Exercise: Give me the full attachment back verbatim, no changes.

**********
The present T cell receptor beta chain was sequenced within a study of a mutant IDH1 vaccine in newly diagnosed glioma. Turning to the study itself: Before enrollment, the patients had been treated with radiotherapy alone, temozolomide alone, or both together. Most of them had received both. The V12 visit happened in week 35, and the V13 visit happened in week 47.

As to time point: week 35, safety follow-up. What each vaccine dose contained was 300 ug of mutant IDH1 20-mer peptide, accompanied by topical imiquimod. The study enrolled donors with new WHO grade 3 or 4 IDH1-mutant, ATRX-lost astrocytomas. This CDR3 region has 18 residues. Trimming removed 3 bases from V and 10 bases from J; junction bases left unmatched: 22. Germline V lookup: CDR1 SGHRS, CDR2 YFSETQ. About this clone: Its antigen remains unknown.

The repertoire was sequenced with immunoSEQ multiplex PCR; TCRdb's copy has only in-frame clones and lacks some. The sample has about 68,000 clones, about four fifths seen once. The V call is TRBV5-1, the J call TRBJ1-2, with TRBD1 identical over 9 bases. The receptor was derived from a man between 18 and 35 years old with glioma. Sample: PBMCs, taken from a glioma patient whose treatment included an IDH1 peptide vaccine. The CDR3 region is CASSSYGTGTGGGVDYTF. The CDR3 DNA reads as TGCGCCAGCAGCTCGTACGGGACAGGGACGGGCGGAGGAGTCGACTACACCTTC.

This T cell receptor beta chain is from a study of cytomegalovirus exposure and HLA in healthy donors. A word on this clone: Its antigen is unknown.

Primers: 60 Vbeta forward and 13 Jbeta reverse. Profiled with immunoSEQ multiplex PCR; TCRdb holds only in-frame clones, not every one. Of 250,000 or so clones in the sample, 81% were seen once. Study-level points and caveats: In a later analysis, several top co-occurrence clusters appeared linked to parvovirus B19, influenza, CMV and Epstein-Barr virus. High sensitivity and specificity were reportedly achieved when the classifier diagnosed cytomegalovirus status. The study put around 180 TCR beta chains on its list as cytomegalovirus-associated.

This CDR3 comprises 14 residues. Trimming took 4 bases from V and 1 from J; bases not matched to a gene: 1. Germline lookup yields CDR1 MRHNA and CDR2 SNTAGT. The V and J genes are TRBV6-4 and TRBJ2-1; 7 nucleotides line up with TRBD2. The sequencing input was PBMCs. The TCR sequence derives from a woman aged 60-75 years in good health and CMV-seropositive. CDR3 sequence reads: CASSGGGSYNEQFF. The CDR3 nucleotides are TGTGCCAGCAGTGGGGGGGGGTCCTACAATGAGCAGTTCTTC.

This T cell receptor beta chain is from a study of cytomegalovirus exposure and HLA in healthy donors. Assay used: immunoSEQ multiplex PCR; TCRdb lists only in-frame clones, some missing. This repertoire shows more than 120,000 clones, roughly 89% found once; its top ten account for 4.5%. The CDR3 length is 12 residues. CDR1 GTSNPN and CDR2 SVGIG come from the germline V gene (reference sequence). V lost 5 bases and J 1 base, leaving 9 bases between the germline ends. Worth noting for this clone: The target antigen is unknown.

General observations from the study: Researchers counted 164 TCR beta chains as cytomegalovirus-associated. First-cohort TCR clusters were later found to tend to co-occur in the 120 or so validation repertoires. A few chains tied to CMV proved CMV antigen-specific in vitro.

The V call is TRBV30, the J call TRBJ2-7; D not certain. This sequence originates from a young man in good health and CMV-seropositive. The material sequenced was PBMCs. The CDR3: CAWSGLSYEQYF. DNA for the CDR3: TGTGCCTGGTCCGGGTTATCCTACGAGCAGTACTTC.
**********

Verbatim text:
The present T cell receptor beta chain was sequenced within a study of a mutant IDH1 vaccine in newly diagnosed glioma. Turning to the study itself: Before enrollment, the patients had been treated with radiotherapy alone, temozolomide alone, or both together. Most of them had received both. The V12 visit happened in week 35, and the V13 visit happened in week 47.

As to time point: week 35, safety follow-up. What each vaccine dose contained was 300 ug of mutant IDH1 20-mer peptide, accompanied by topical imiquimod. The study enrolled donors with new WHO grade 3 or 4 IDH1-mutant, ATRX-lost astrocytomas. This CDR3 region has 18 residues. Trimming removed 3 bases from V and 10 bases from J; junction bases left unmatched: 22. Germline V lookup: CDR1 SGHRS, CDR2 YFSETQ. About this clone: Its antigen remains unknown.

The repertoire was sequenced with immunoSEQ multiplex PCR; TCRdb's copy has only in-frame clones and lacks some. The sample has about 68,000 clones, about four fifths seen once. The V call is TRBV5-1, the J call TRBJ1-2, with TRBD1 identical over 9 bases. The receptor was derived from a man between 18 and 35 years old with glioma. Sample: PBMCs, taken from a glioma patient whose treatment included an IDH1 peptide vaccine. The CDR3 region is CASSSYGTGTGGGVDYTF. The CDR3 DNA reads as TGCGCCAGCAGCTCGTACGGGACAGGGACGGGCGGAGGAGTCGACTACACCTTC.

This T cell receptor beta chain is from a study of cytomegalovirus exposure and HLA in healthy donors. A word on this clone: Its antigen is unknown.

Primers: 60 Vbeta forward and 13 Jbeta reverse. Profiled with immunoSEQ multiplex PCR; TCRdb holds only in-frame clones, not every one. Of 250,000 or so clones in the sample, 81% were seen once. Study-level points and caveats: In a later analysis, several top co-occurrence clusters appeared linked to parvovirus B19, influenza, CMV and Epstein-Barr virus. High sensitivity and specificity were reportedly achieved when the classifier diagnosed cytomegalovirus status. The study put around 180 TCR beta chains on its list as cytomegalovirus-associated.

This CDR3 comprises 14 residues. Trimming took 4 bases from V and 1 from J; bases not matched to a gene: 1. Germline lookup yields CDR1 MRHNA and CDR2 SNTAGT. The V and J genes are TRBV6-4 and TRBJ2-1; 7 nucleotides line up with TRBD2. The sequencing input was PBMCs. The TCR sequence derives from a woman aged 60-75 years in good health and CMV-seropositive. CDR3 sequence reads: CASSGGGSYNEQFF. The CDR3 nucleotides are TGTGCCAGCAGTGGGGGGGGGTCCTACAATGAGCAGTTCTTC.

This T cell receptor beta chain is from a study of cytomegalovirus exposure and HLA in healthy donors. Assay used: immunoSEQ multiplex PCR; TCRdb lists only in-frame clones, some missing. This repertoire shows more than 120,000 clones, roughly 89% found once; its top ten account for 4.5%. The CDR3 length is 12 residues. CDR1 GTSNPN and CDR2 SVGIG come from the germline V gene (reference sequence). V lost 5 bases and J 1 base, leaving 9 bases between the germline ends. Worth noting for this clone: The target antigen is unknown.

General observations from the study: Researchers counted 164 TCR beta chains as cytomegalovirus-associated. First-cohort TCR clusters were later found to tend to co-occur in the 120 or so validation repertoires. A few chains tied to CMV proved CMV antigen-specific in vitro.

The V call is TRBV30, the J call TRBJ2-7; D not certain. This sequence originates from a young man in good health and CMV-seropositive. The material sequenced was PBMCs. The CDR3: CAWSGLSYEQYF. DNA for the CDR3: TGTGCCTGGTCCGGGTTATCCTACGAGCAGTACTTC.